At the scenic Plover Cove Reservoir in Tai Po, crowds of Hongkongers, from children to the elderly, gather around barbecue pits, at restaurants and along cycling tracks. To the unfamiliar, it would seem like any normal weekend, except that the city remains in the grip of the deadly coronavirus epidemic.
Many visitors arrive in groups, without masks, as a long line of cars are parked illegally along a two-lane road in the area.
The flurry of activity, on a Friday no less – because school and work events in the city have been cancelled and some employees are taking advantage of work-from-home arrangements – has sparked concern among villagers, fearing infection risks from the merrymakers.
“It is understandable visitors come for fresh air, and we have seen numbers surge three- or fourfold in the past two weeks. It is like a market,” says Cheung Kwok-wah, a representative of the nearby Lung Mei Village. “We are concerned about traffic jams, which have caused villagers trouble in getting home or going out, and about the used surgical masks littered around.”
As of Saturday morning, Hong Kong had recorded 69 cases of Covid-19, with two related fatalities. Globally, the number of infections rose to more than 76,700, mostly in mainland China, while the death toll stood at more than 2,200.
At one of the barbecue areas near the reservoir, at least 200 people share some 40 barbecue pits.
Kendrew Chan Ka-tik, 43 and his five other companions are among the crowd, as they banter, play cards and grill sausages, their masks tucked into pockets.
“I am worried about getting infected,” Chan admits. “But there is open space here and the ambience is so relaxing, I don’t want to put on a mask.”
Chan, a university lecturer, adds that he has finished working from home for the day before coming for the gathering.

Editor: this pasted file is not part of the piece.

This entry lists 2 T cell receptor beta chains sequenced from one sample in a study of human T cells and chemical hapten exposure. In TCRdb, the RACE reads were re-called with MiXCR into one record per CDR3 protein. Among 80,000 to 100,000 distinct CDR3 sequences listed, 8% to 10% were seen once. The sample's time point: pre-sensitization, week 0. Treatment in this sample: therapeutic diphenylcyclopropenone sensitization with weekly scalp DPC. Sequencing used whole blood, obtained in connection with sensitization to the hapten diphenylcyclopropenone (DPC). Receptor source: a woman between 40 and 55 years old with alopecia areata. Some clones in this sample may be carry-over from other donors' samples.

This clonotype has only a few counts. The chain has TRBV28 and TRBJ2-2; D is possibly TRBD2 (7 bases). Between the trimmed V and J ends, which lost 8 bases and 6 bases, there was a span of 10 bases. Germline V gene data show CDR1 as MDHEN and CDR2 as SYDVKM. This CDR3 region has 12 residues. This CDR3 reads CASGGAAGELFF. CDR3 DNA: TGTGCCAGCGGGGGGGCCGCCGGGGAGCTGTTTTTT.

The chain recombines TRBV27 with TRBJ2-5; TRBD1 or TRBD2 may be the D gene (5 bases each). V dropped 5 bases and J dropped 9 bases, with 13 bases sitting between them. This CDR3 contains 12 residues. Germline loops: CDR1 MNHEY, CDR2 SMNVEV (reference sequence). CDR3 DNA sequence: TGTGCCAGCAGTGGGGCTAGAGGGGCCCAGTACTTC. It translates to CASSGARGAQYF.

Billy Chan Chun-wai, 30, another member of the group, says he believes the barbecue is safe, because microbes are killed by the heat, lowering infection risks.
“But I still wear masks and wash my hands more often when taking public transport,” he says.
Nearby, a civil servant who only gives her surname as Ho is among three families, including six children aged between two and eight, cycling at Tai Mei Tuk. The young ones chase each other on the grass, wearing no masks.
“I am not too worried about the children getting infected because this is an open area with fresh air,” Ho, in her 40s, says. “The kids cannot be shut at home for two months, they need to go out and release their energy.”
Ho admits she is supposed to be on standby for work.
At Sang Lee Boat Rental, a store selling snacks and leasing sampans near the barbecue area, business is brisk but staff members have expressed worries over health hazards.
An employee of the store, who gives her surname Chan, says that despite wearing a mask at work she is worried as she interacted with hundreds of shoppers daily.
“It is abnormally busy this time of the year, as you can see – all the barbecue pits are taken compared with two or three at the same time last year,” she says. “I have been handling money for customers, which increases the risks of infection.”
Dr Wilson Lam, a specialist in infectious diseases at Chiron Medical in Central, says social gatherings in groups is discouraged.
“Going to the countryside at this time is fine, since ventilation is good. But people should not go in groups,” he says. “There are still risks of contracting the virus through close contact with companions, droplet transmission, as well as use of public facilities and toilets, for example.”